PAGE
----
How Innovation Changed the Superyacht Garage Experience

By George Bains

The superyacht industry is one in which innovation thrives, where creative problem-solving sets new precedents and facilitates evolution in design. This is evident in the intriguing story behind the development of hydraulic systems in bespoke tenders, involving design legend Jon Bannenberg, Lurssen, and Vikal International.

With the proliferation of large yachts from the late nineties, designers began to expand the ‘beach club’ concept to create more outdoor space for owners enjoy their surroundings. This presented one practical challenge for yachts and their crew. The tender garage was and still often is seamlessly joined to the beach club, which can be problematic when storing large tenders in tight spaces, requiring the use of cradles built into the decks.

Not only can deploying and retracting tenders be a time-consuming process in such conditions, but there can also be risks involved for operational and crew safety, with crew in some cases needing to crawl on all fours to tie or untie the load from cradles.

In 2002, Australian custom tender manufacturer Vikal International, working with the ‘Godfather of Modern Yacht Design’, Jon Bannenberg, devised a simple, effective and cheap solution to the issue.

The idea was conceived during the build of 138m Lurssen superyacht Rising Sun, which Bannenberg had designed. While the yacht was in construction, Vikal developed a tender with an inbuilt hydraulic chock system to allow for better and more convenient use of the tender garage space.

Using hydraulic rams made in 316 stainless steel driven by an onboard DC hydraulic power pack, the legs could be deployed and retrieved in a matter of minutes. This would ensure that the garage space could be clear when the tender is out, and would reduce the operational complexity and risk for crew members.

Jon Bannenberg presented Vikal’s mock-up of the docking leg receptable to Larry Ellison, the owner of Rising Sun, who agreed to have the feature installed. Vikal and Bannenberg then began to work on the critical deck fitting mock-up.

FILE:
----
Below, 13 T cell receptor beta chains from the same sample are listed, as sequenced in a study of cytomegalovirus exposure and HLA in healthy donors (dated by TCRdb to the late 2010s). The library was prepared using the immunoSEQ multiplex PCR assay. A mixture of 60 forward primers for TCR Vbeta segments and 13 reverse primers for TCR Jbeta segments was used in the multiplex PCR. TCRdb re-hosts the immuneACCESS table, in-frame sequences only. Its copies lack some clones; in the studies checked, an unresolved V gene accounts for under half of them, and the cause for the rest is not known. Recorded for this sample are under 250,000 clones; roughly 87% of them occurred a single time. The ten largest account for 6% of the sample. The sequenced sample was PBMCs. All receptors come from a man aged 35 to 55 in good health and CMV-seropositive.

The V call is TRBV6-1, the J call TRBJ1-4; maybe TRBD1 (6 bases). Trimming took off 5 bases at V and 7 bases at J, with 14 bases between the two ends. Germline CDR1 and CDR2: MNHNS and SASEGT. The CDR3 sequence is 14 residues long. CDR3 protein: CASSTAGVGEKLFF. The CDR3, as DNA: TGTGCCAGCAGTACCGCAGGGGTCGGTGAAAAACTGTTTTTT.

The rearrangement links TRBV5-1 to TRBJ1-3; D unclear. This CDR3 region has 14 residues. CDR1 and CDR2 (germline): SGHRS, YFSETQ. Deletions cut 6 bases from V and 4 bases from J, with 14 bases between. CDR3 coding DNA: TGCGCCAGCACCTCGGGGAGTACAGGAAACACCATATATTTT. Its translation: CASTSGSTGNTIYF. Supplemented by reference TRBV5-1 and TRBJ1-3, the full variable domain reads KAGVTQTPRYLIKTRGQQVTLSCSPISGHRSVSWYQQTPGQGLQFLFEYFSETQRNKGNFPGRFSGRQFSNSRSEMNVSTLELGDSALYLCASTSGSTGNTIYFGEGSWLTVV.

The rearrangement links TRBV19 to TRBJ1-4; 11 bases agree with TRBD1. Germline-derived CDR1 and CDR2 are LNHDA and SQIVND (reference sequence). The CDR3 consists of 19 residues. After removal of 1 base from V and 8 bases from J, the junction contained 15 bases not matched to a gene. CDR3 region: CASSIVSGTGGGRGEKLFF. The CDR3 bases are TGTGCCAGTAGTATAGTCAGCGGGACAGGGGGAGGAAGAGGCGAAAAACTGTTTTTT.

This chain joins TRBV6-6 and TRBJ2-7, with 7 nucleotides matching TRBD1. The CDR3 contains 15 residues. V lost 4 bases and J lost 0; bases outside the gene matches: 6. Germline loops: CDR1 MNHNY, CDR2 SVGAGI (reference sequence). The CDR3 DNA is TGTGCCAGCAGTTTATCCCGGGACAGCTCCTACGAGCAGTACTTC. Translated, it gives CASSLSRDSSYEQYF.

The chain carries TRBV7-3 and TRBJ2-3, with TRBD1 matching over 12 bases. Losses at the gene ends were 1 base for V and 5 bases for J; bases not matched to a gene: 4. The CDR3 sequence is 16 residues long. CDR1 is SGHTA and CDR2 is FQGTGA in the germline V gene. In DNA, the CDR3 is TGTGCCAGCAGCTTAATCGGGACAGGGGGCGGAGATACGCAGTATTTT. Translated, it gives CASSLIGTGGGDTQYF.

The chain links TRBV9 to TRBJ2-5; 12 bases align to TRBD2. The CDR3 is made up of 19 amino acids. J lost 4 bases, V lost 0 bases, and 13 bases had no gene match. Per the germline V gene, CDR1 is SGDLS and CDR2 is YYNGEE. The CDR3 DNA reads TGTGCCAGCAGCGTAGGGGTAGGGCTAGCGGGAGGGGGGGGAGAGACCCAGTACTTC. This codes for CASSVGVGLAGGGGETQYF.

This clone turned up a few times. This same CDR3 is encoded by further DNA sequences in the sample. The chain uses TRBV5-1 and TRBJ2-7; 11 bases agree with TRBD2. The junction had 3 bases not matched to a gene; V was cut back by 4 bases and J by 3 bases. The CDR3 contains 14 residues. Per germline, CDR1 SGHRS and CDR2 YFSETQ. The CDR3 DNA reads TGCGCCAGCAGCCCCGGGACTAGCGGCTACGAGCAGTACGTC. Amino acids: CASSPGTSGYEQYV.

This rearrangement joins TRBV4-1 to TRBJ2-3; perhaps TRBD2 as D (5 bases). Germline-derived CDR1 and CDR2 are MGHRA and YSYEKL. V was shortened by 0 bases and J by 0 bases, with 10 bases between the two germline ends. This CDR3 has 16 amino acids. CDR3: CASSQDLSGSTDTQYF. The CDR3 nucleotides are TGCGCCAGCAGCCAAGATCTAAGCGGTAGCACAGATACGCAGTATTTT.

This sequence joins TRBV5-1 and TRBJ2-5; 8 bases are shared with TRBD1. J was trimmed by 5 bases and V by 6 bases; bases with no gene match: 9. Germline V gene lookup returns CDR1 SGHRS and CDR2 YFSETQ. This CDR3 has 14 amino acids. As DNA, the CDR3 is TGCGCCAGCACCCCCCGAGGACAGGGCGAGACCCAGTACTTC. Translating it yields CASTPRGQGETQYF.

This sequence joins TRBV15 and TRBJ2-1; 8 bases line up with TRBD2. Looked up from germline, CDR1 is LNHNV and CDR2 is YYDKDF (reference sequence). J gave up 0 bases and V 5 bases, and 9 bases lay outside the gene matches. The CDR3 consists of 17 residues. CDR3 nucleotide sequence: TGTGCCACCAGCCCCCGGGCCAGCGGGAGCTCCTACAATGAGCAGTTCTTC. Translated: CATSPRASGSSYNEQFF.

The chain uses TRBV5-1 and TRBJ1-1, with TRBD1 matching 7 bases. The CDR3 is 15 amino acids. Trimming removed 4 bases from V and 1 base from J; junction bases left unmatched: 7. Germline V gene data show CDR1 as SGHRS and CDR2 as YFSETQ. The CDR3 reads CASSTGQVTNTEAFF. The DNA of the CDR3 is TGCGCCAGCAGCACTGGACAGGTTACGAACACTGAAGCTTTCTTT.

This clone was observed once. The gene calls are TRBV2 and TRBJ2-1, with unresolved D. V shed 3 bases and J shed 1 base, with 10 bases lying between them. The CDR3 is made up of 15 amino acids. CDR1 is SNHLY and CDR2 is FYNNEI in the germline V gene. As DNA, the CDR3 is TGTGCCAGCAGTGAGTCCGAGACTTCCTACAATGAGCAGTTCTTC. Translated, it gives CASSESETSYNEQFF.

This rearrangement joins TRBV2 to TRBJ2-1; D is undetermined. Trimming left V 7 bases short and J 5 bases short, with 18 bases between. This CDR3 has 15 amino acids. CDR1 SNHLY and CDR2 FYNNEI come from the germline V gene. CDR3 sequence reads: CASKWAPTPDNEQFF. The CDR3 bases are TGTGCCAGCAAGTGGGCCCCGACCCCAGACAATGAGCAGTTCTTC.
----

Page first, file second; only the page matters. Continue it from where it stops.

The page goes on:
Not long after, Jon was found to have a brain tumour and his decline thereafter was rapid. In the aftermath of Jon’s passing, the Lurssen order for the Vikal Limousine was cancelled. It would have been the first Vikal Limo to be fitted with the hydraulic system. 

The innovation of the hydraulic docking legs has since become a sought-after feature of Vikal’s larger bespoke tenders, and had been delivered for 14 superyachts including Anastasia, Nirvana, Barbara, Mayan Queen, Pelorus, and Ecstasea.

The application and efficacy of the hydraulic docking system remains very relevant to today. It is an easy choice to install for large tenders on superyachts, allowing the garage space to be utilised when the tenders are out and embracing crew safety.

The solution is a simpler and cheaper option than collapsible hydraulic cradles, which are built into the decks of some yachts. Removing the need for cradles, there is nothing to store away when the tender is out, and the deck space can be clear.

This even extends beyond its use in the garage, as thanks to the inbuilt cradling system, the tender is self-sufficient whether stored on-board or on dry land.

It is examples of innovative approaches to design such as this which ensure the experience on water is seamless both for owners and for crew. For over 25 years now, Vikal International has led the way in delivering bespoke, full-custom tenders for the largest superyachts in the world. This approach and attentiveness to enhancing the experience of owners has been at the heart of every project. You can read more about Vikal’s unique designs here.  

By George Bains